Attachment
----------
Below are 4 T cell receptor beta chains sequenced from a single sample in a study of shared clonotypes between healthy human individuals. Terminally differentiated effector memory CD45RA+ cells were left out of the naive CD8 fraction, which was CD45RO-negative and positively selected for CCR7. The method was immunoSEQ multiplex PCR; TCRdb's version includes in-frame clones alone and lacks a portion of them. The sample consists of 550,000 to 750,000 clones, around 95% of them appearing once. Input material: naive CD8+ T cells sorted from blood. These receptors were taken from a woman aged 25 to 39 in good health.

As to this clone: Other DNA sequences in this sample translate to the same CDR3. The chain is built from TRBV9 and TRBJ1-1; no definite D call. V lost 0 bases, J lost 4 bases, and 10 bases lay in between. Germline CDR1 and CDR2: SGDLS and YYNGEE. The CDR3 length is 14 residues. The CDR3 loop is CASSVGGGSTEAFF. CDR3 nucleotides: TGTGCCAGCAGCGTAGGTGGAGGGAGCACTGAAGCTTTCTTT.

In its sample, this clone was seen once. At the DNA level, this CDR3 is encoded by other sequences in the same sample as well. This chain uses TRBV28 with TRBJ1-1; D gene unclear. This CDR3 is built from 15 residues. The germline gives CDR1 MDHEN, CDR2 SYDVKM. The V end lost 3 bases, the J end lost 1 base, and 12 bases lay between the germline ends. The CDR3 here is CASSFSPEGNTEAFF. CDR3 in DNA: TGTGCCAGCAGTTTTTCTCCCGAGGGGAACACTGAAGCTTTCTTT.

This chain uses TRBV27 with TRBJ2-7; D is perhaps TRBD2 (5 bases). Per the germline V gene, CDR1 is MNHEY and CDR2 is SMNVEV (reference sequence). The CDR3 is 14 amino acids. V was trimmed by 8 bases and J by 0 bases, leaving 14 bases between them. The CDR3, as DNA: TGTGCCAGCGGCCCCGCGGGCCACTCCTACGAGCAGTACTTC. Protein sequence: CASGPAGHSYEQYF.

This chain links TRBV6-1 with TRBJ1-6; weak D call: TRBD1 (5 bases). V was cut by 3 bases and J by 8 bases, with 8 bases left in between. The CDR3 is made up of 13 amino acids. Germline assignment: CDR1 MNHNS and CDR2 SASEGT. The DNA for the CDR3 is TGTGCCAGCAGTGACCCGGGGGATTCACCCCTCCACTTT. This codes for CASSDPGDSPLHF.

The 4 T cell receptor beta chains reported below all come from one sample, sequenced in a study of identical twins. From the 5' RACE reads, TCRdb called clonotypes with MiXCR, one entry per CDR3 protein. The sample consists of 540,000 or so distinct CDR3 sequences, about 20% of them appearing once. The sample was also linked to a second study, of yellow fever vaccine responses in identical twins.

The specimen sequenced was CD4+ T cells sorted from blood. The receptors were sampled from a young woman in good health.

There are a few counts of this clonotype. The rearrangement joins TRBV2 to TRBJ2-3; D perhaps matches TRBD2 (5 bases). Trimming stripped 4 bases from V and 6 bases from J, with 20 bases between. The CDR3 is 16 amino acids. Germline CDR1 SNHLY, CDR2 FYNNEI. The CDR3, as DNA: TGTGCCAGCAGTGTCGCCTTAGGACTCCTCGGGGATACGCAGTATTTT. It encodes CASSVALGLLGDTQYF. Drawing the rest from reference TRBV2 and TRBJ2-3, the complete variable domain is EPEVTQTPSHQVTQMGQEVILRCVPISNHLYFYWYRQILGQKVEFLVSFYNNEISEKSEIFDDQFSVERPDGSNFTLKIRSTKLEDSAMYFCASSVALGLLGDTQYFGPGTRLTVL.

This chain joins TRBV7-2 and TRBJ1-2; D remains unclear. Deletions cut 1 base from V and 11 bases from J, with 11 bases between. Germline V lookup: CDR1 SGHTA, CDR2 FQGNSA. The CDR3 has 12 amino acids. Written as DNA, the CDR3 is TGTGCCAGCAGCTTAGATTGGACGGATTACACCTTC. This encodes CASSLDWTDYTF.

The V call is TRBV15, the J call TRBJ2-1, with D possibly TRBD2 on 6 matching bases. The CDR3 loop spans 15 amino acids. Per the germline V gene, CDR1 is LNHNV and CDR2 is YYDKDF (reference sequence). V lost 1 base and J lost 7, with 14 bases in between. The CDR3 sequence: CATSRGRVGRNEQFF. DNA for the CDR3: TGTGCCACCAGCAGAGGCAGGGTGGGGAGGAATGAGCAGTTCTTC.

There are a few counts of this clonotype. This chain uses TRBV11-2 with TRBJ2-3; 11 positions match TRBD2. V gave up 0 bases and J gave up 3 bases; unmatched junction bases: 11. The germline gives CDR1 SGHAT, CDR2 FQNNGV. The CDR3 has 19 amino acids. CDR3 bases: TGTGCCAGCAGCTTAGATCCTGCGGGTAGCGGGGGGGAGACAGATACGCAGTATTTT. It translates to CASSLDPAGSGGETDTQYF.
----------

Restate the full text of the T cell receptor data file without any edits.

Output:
Below are 4 T cell receptor beta chains sequenced from a single sample in a study of shared clonotypes between healthy human individuals. Terminally differentiated effector memory CD45RA+ cells were left out of the naive CD8 fraction, which was CD45RO-negative and positively selected for CCR7. The method was immunoSEQ multiplex PCR; TCRdb's version includes in-frame clones alone and lacks a portion of them. The sample consists of 550,000 to 750,000 clones, around 95% of them appearing once. Input material: naive CD8+ T cells sorted from blood. These receptors were taken from a woman aged 25 to 39 in good health.

As to this clone: Other DNA sequences in this sample translate to the same CDR3. The chain is built from TRBV9 and TRBJ1-1; no definite D call. V lost 0 bases, J lost 4 bases, and 10 bases lay in between. Germline CDR1 and CDR2: SGDLS and YYNGEE. The CDR3 length is 14 residues. The CDR3 loop is CASSVGGGSTEAFF. CDR3 nucleotides: TGTGCCAGCAGCGTAGGTGGAGGGAGCACTGAAGCTTTCTTT.

In its sample, this clone was seen once. At the DNA level, this CDR3 is encoded by other sequences in the same sample as well. This chain uses TRBV28 with TRBJ1-1; D gene unclear. This CDR3 is built from 15 residues. The germline gives CDR1 MDHEN, CDR2 SYDVKM. The V end lost 3 bases, the J end lost 1 base, and 12 bases lay between the germline ends. The CDR3 here is CASSFSPEGNTEAFF. CDR3 in DNA: TGTGCCAGCAGTTTTTCTCCCGAGGGGAACACTGAAGCTTTCTTT.

This chain uses TRBV27 with TRBJ2-7; D is perhaps TRBD2 (5 bases). Per the germline V gene, CDR1 is MNHEY and CDR2 is SMNVEV (reference sequence). The CDR3 is 14 amino acids. V was trimmed by 8 bases and J by 0 bases, leaving 14 bases between them. The CDR3, as DNA: TGTGCCAGCGGCCCCGCGGGCCACTCCTACGAGCAGTACTTC. Protein sequence: CASGPAGHSYEQYF.

This chain links TRBV6-1 with TRBJ1-6; weak D call: TRBD1 (5 bases). V was cut by 3 bases and J by 8 bases, with 8 bases left in between. The CDR3 is made up of 13 amino acids. Germline assignment: CDR1 MNHNS and CDR2 SASEGT. The DNA for the CDR3 is TGTGCCAGCAGTGACCCGGGGGATTCACCCCTCCACTTT. This codes for CASSDPGDSPLHF.

The 4 T cell receptor beta chains reported below all come from one sample, sequenced in a study of identical twins. From the 5' RACE reads, TCRdb called clonotypes with MiXCR, one entry per CDR3 protein. The sample consists of 540,000 or so distinct CDR3 sequences, about 20% of them appearing once. The sample was also linked to a second study, of yellow fever vaccine responses in identical twins.

The specimen sequenced was CD4+ T cells sorted from blood. The receptors were sampled from a young woman in good health.

There are a few counts of this clonotype. The rearrangement joins TRBV2 to TRBJ2-3; D perhaps matches TRBD2 (5 bases). Trimming stripped 4 bases from V and 6 bases from J, with 20 bases between. The CDR3 is 16 amino acids. Germline CDR1 SNHLY, CDR2 FYNNEI. The CDR3, as DNA: TGTGCCAGCAGTGTCGCCTTAGGACTCCTCGGGGATACGCAGTATTTT. It encodes CASSVALGLLGDTQYF. Drawing the rest from reference TRBV2 and TRBJ2-3, the complete variable domain is EPEVTQTPSHQVTQMGQEVILRCVPISNHLYFYWYRQILGQKVEFLVSFYNNEISEKSEIFDDQFSVERPDGSNFTLKIRSTKLEDSAMYFCASSVALGLLGDTQYFGPGTRLTVL.

This chain joins TRBV7-2 and TRBJ1-2; D remains unclear. Deletions cut 1 base from V and 11 bases from J, with 11 bases between. Germline V lookup: CDR1 SGHTA, CDR2 FQGNSA. The CDR3 has 12 amino acids. Written as DNA, the CDR3 is TGTGCCAGCAGCTTAGATTGGACGGATTACACCTTC. This encodes CASSLDWTDYTF.

The V call is TRBV15, the J call TRBJ2-1, with D possibly TRBD2 on 6 matching bases. The CDR3 loop spans 15 amino acids. Per the germline V gene, CDR1 is LNHNV and CDR2 is YYDKDF (reference sequence). V lost 1 base and J lost 7, with 14 bases in between. The CDR3 sequence: CATSRGRVGRNEQFF. DNA for the CDR3: TGTGCCACCAGCAGAGGCAGGGTGGGGAGGAATGAGCAGTTCTTC.

There are a few counts of this clonotype. This chain uses TRBV11-2 with TRBJ2-3; 11 positions match TRBD2. V gave up 0 bases and J gave up 3 bases; unmatched junction bases: 11. The germline gives CDR1 SGHAT, CDR2 FQNNGV. The CDR3 has 19 amino acids. CDR3 bases: TGTGCCAGCAGCTTAGATCCTGCGGGTAGCGGGGGGGAGACAGATACGCAGTATTTT. It translates to CASSLDPAGSGGETDTQYF.